Rebuttal: Composite Pattern

Oren Eini (aka Ayende Rahien) has an interesting series on his blog where he reviews the GoF Design Patterns and how they apply (or don’t) to modern software development.

As part of this series he also reviews the Composite Pattern and finishes with the following advice:

Recommendation: If your entire dataset can easily fit in memory, and it make sense, go ahead. Most of the time, you probably should stay away.

I find his conclusion somewhat limited as he only seems to take data storage/structures into account. But what about code that “does” things?

If you consider the following interface:

public interface IWriter
  void Write(Foo foo);

there may be a lot of implementations that write somewhere. Like the local file system. A database. A WCF service or any number of other targets. And what if you want to write to several of those targets and not only one? Do you want to change your code to handle a List<IWriter>? Everywhere? No? Me neither. Instead I prefer to leave my existing code that knows how to write to a single target as is and introduce a composite writer that does the job of writing to multiple targets for me.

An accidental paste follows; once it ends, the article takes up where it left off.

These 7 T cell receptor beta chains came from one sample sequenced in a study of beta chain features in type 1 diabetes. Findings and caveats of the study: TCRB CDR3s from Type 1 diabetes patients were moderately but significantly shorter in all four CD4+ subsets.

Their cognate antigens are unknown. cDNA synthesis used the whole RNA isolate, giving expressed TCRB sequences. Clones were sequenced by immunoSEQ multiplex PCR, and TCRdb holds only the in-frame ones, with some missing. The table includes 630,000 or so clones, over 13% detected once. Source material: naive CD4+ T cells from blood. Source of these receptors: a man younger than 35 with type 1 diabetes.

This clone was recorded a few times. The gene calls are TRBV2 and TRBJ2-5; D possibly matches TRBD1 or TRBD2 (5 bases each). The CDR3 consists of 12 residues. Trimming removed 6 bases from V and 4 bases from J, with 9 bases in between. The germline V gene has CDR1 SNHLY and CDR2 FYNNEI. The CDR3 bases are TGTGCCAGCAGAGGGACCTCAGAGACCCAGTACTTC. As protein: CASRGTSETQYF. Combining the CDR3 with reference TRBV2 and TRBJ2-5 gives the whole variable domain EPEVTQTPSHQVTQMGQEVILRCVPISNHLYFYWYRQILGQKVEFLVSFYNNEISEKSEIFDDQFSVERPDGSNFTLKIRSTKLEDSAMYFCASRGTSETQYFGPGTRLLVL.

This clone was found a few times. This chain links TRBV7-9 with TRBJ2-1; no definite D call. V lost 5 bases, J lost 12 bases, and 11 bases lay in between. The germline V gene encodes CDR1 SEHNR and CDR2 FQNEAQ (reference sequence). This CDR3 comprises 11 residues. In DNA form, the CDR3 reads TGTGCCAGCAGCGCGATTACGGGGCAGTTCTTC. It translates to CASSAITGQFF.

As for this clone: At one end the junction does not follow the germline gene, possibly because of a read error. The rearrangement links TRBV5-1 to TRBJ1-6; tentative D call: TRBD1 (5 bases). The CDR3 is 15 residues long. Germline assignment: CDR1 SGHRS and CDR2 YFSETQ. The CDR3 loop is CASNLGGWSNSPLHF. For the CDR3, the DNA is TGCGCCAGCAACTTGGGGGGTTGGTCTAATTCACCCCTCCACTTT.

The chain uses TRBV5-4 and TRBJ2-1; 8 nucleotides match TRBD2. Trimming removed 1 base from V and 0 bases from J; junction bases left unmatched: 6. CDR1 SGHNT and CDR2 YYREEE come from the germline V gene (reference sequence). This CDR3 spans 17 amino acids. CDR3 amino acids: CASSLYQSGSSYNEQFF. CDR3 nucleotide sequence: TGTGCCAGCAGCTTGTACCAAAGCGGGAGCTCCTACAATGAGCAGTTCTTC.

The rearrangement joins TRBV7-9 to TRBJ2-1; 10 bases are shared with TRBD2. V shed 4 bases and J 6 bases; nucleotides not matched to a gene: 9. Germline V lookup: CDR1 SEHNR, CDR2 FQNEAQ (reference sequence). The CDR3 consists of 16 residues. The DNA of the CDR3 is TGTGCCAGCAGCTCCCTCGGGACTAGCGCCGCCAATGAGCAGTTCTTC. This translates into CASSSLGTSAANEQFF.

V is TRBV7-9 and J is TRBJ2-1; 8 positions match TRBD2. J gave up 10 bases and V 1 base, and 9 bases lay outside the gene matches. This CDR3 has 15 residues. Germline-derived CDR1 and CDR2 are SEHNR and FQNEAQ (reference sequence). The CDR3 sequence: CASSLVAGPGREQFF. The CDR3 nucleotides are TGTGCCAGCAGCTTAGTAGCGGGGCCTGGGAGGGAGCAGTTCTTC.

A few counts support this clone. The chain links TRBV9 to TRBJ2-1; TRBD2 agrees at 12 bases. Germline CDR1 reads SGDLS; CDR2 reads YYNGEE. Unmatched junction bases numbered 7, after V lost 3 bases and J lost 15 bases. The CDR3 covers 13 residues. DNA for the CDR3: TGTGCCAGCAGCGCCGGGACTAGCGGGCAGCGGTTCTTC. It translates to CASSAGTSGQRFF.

public class CompositeWriter : IWriter
  private readonly List<IWriter> writers = new List<IWriter>();
  public void Write(Foo foo)
    foreach(var writer in this.writers)
  public void Add(IWriter writer)

The sample ignores validation or error handling (Does the composite ignore errors in its targets and just continues? Do the targets have to handle the errors themselves etc.). It also ignores the possible complexity of the Foo it has to write. This is where I agree with Oren. If this structure is large and you need to duplicate it for every Write() you are screwed.

I also ignore the delay that might be introduced by writing to an arbitrarily large set of targets. But you can also handle that inside the composite. Maybe you introduce timeouts for calling a single writer. Or you write a decorator that calls a writer on a background thread if that fits your needs. You can make your solution as complex or simple as you have to. The fact is: Your original code won’t know about that complexity. It just calls an implementation of your IWriter interface. I think this is what SRP is about.

You isolate the callers from the possibly complex task of calling out to multiple targets. Your composite is responsible for dealing with that complexity. And that is it’s only responsibility.

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